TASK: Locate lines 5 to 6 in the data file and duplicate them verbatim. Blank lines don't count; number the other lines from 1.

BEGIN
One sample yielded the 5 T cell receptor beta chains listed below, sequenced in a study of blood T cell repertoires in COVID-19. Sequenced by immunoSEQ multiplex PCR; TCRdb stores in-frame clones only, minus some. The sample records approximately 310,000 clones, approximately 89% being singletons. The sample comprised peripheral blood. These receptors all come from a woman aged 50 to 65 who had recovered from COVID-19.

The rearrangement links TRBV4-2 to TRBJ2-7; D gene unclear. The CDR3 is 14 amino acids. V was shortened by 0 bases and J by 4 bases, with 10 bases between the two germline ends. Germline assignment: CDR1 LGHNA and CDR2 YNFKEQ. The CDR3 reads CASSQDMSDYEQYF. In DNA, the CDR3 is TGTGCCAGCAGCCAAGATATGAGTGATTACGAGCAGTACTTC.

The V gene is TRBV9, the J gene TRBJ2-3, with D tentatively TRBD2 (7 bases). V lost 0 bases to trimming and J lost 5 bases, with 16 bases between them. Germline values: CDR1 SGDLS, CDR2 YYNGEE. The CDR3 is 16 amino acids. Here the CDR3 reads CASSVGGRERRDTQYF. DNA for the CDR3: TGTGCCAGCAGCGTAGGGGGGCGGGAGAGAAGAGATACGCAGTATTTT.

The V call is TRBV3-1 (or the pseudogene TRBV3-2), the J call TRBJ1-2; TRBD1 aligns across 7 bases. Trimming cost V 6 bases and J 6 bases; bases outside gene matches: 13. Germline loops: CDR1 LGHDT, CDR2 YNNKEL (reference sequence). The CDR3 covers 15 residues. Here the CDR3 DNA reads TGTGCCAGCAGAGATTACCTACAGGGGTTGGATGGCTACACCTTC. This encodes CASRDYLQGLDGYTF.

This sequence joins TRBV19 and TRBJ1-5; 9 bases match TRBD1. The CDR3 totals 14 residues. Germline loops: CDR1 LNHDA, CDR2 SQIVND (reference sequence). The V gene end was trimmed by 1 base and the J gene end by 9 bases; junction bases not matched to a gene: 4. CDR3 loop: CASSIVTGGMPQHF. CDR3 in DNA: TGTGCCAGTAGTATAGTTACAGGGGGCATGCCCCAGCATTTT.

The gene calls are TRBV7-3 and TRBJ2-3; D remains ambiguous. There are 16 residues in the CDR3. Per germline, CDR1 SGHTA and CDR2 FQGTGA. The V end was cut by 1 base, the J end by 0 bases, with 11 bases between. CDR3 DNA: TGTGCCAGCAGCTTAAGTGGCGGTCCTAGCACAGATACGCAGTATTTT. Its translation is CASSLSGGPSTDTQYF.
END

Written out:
This sequence joins TRBV19 and TRBJ1-5; 9 bases match TRBD1. The CDR3 totals 14 residues. Germline loops: CDR1 LNHDA, CDR2 SQIVND (reference sequence). The V gene end was trimmed by 1 base and the J gene end by 9 bases; junction bases not matched to a gene: 4. CDR3 loop: CASSIVTGGMPQHF. CDR3 in DNA: TGTGCCAGTAGTATAGTTACAGGGGGCATGCCCCAGCATTTT.

The gene calls are TRBV7-3 and TRBJ2-3; D remains ambiguous. There are 16 residues in the CDR3. Per germline, CDR1 SGHTA and CDR2 FQGTGA. The V end was cut by 1 base, the J end by 0 bases, with 11 bases between. CDR3 DNA: TGTGCCAGCAGCTTAAGTGGCGGTCCTAGCACAGATACGCAGTATTTT. Its translation is CASSLSGGPSTDTQYF.